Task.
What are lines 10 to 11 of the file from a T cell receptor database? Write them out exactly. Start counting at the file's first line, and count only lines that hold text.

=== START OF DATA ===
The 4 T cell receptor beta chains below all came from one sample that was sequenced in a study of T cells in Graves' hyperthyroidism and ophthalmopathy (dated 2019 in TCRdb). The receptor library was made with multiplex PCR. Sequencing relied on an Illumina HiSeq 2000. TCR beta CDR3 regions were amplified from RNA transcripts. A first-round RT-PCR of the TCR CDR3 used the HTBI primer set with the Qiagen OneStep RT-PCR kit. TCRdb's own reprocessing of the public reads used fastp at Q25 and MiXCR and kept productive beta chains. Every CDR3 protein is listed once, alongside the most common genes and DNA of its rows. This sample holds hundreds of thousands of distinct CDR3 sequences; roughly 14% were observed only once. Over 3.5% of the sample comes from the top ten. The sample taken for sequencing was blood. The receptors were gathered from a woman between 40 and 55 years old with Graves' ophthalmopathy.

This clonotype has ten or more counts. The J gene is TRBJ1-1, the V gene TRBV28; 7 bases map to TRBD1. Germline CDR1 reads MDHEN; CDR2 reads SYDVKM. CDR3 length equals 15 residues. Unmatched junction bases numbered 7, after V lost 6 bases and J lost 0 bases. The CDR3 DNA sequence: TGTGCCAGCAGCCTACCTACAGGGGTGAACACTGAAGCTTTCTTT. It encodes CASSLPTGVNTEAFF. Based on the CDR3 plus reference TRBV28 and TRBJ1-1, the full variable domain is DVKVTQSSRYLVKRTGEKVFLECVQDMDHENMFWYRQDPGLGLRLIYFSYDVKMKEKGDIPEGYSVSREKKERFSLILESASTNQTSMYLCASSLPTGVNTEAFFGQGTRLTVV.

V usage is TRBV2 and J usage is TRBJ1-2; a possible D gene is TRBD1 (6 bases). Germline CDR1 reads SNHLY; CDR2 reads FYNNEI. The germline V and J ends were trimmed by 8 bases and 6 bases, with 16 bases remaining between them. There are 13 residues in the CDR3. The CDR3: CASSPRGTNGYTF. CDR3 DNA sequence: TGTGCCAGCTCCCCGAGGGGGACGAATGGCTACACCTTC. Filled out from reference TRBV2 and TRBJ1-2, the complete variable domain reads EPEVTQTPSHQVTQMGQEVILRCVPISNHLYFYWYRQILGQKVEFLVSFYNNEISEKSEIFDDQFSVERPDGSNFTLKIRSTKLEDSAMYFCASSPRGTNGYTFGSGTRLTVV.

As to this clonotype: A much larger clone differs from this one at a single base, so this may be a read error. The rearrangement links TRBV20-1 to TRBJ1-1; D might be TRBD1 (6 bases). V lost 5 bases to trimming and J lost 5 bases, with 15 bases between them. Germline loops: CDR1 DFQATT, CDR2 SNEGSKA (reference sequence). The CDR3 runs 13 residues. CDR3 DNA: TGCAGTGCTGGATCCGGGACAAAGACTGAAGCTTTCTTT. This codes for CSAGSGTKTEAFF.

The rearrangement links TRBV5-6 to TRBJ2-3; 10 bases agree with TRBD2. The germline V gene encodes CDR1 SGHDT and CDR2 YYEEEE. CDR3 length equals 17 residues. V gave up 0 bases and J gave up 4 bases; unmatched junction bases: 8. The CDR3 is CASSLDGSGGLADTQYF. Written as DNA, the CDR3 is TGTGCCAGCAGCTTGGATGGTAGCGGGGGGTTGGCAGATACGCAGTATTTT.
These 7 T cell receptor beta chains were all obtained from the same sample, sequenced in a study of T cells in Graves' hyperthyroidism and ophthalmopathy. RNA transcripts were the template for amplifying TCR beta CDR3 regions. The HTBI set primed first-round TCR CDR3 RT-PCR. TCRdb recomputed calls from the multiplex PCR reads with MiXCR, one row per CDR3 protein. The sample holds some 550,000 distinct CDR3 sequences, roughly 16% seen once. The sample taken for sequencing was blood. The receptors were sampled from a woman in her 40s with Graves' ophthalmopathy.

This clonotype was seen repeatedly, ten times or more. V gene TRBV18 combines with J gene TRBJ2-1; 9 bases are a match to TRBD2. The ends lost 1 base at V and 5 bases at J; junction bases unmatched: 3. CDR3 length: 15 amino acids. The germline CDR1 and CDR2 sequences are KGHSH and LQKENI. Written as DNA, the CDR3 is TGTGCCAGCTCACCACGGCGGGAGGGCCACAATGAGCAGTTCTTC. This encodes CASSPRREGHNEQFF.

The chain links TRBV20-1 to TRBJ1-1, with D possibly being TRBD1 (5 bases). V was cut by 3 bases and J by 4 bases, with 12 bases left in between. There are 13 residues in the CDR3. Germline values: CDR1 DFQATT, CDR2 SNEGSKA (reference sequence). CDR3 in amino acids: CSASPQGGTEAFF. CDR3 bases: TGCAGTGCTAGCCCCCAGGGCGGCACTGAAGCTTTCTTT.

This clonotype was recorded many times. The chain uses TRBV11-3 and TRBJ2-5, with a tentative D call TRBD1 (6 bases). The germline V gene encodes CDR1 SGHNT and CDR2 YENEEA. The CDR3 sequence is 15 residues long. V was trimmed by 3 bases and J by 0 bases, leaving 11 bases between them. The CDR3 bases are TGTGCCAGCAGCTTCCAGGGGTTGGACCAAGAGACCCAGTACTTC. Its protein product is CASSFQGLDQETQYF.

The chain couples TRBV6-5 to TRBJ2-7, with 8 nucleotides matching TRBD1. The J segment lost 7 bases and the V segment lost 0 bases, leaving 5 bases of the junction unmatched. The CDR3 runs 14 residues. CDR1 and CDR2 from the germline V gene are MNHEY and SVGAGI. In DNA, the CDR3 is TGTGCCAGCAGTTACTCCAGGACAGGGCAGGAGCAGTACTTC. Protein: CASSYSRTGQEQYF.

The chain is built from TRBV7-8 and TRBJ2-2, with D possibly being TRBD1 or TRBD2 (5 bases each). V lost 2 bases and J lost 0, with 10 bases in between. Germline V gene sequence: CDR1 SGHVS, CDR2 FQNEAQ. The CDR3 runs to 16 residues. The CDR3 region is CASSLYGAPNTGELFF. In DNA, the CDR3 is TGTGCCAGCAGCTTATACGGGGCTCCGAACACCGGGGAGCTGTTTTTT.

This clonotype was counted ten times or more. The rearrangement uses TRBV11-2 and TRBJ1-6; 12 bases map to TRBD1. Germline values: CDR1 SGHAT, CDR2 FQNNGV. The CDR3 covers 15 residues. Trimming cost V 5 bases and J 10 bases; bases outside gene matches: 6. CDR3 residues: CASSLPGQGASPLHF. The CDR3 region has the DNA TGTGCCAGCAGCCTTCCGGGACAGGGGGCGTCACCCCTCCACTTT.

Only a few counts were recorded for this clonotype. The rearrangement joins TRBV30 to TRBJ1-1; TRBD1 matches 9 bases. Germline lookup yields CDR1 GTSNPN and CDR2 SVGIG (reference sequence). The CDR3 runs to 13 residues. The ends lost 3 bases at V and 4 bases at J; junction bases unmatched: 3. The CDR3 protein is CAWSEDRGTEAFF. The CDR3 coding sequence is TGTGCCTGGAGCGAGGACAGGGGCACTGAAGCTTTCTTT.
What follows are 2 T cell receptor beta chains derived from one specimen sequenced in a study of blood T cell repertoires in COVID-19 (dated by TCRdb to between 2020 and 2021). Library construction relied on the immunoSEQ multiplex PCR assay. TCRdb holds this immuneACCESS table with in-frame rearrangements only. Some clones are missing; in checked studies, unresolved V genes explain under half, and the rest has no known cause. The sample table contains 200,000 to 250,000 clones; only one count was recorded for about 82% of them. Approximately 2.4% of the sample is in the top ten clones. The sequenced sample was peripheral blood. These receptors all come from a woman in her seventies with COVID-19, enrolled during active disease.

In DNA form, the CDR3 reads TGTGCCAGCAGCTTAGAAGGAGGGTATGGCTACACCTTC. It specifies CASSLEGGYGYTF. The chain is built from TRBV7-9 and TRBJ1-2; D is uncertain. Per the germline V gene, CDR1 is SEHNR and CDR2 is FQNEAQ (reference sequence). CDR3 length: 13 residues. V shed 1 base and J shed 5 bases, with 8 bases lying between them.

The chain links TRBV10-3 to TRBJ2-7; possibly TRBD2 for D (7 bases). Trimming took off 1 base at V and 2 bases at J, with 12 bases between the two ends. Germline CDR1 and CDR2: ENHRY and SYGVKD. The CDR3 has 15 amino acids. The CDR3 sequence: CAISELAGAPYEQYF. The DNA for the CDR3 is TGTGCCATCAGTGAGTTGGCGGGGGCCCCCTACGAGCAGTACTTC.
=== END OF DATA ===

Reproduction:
The chain couples TRBV6-5 to TRBJ2-7, with 8 nucleotides matching TRBD1. The J segment lost 7 bases and the V segment lost 0 bases, leaving 5 bases of the junction unmatched. The CDR3 runs 14 residues. CDR1 and CDR2 from the germline V gene are MNHEY and SVGAGI. In DNA, the CDR3 is TGTGCCAGCAGTTACTCCAGGACAGGGCAGGAGCAGTACTTC. Protein: CASSYSRTGQEQYF.

The chain is built from TRBV7-8 and TRBJ2-2, with D possibly being TRBD1 or TRBD2 (5 bases each). V lost 2 bases and J lost 0, with 10 bases in between. Germline V gene sequence: CDR1 SGHVS, CDR2 FQNEAQ. The CDR3 runs to 16 residues. The CDR3 region is CASSLYGAPNTGELFF. In DNA, the CDR3 is TGTGCCAGCAGCTTATACGGGGCTCCGAACACCGGGGAGCTGTTTTTT.